ESSA

ESSA

Editor’s Picks – 7 September 2014


ESSA Publications

By

December 31st, 2013


Each week the ESSA Editors pick out the best articles from the latest in the world of economics, politics, and everything in between.


This week in Editor’s Picks, we discuss the economics of ‘The Simpsons’, the pricing of cars, the impact of China and Canada on Australia’s economy and the Government’s plans for the RET.

Look to ‘The Simpsons’ for economics lesson – Brian Gaar

What does ‘The Simpsons’ have to do with economics? The show has provided us with laughter and entertainment for nearly 25 years, but is there more to this classic cartoon than we know? Brian Gaar takes a look into the economics of Springfield and the many lessons we can learn from its iconic residents.

Why we pay too much for cars – Leith van Onselen

Are you paying too much for your car? Leith van Onselen uncovers the reasons behind these inflated costs and the implications of the closing the local automotive industry. In the interest of consumers, he provides his thoughts and solutions to reduce car prices while still keeping the car market competitive.

Economy enters danger zone – Jacob Greber, Angus Grigg and Amanda Saunders

As a result of China’s current property crisis, there has been a fall in iron ore prices and other commodities, greatly affecting Australia’s economy. We hear from multiple economists and politicians about the drivers of the crisis and further implications.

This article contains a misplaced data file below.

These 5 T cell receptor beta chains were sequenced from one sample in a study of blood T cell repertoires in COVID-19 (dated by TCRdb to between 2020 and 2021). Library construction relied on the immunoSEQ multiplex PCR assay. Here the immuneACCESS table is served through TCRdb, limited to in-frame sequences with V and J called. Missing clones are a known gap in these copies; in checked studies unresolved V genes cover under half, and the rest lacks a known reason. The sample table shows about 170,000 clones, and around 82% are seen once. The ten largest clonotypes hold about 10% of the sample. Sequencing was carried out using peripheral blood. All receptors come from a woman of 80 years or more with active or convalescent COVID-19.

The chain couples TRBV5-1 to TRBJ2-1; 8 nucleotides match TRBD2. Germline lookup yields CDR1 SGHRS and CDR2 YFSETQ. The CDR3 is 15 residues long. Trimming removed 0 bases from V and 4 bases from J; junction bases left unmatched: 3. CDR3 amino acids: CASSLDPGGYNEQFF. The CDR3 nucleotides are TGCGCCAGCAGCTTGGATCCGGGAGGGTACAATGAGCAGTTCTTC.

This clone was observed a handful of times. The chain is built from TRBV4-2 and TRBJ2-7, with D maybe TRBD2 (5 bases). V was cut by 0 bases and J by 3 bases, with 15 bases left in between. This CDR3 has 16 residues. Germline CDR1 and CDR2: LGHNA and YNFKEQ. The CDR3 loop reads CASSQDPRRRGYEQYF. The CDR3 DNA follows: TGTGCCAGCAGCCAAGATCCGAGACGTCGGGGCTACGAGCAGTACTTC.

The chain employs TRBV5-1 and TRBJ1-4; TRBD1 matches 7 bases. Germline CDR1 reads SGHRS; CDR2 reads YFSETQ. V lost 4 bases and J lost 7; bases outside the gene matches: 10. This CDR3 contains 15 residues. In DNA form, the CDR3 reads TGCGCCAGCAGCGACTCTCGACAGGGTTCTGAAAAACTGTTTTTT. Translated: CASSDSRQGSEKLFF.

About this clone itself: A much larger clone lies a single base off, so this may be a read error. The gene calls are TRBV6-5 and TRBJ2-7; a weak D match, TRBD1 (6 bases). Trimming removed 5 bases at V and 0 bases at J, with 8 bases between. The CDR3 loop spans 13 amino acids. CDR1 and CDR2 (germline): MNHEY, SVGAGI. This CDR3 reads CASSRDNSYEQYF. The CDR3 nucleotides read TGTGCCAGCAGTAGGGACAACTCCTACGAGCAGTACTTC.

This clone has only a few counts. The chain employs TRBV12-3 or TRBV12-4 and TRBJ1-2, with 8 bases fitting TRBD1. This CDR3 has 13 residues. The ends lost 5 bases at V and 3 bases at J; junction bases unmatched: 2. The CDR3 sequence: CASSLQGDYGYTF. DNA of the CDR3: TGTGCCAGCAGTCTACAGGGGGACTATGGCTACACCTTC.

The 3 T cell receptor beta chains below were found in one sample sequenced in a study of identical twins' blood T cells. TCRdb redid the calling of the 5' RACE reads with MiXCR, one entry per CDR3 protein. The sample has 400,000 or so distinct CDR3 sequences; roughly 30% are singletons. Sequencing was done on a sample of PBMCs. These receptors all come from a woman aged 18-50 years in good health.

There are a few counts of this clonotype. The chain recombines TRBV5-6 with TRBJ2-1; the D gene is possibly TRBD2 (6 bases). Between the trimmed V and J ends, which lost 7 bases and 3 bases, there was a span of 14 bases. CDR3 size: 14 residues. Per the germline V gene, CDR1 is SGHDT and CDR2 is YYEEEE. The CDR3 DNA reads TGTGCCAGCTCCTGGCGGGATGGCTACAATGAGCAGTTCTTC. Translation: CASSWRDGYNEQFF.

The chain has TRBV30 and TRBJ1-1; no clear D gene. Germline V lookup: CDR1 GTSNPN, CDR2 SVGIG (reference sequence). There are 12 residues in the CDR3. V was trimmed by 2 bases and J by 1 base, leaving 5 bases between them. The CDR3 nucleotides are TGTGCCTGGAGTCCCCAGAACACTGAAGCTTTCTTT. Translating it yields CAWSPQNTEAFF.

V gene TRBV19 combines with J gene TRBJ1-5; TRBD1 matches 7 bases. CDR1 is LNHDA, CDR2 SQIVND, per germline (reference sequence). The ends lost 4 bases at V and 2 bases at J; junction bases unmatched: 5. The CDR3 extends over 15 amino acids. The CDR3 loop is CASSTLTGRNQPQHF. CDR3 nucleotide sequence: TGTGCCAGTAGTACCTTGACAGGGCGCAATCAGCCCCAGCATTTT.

Australia urged to follow Warren Buffett to Canada – John Kehoe

After the announcement of American Warren Buffet’s $US3.5 billion dollar investment in Canada’s fast-food business, John Kehoe takes a look at the advantages of the country’s low corporate taxes and pro-business policies. He also takes a look at the benefits Australia may obtain if we also invest in Canada’s growing economy.

The RET may be a success, but that’s exactly why it’s on the Coalition’s hitlist – Lenore Taylor

The RET or renewable energy target, implemented in order to reduce emissions and promote the use of renewable energy, has recently undergone review by the Abbott Government. In the face of its abolition, Lenore Taylor joins the debate surrounding the RET and puts forward her views about its success and implementation.

The views expressed within this article are those of the author and do not represent the views of the ESSA Committee or the Society's sponsors. Use of any content from this article should clearly attribute the work to the author and not to ESSA or its sponsors.

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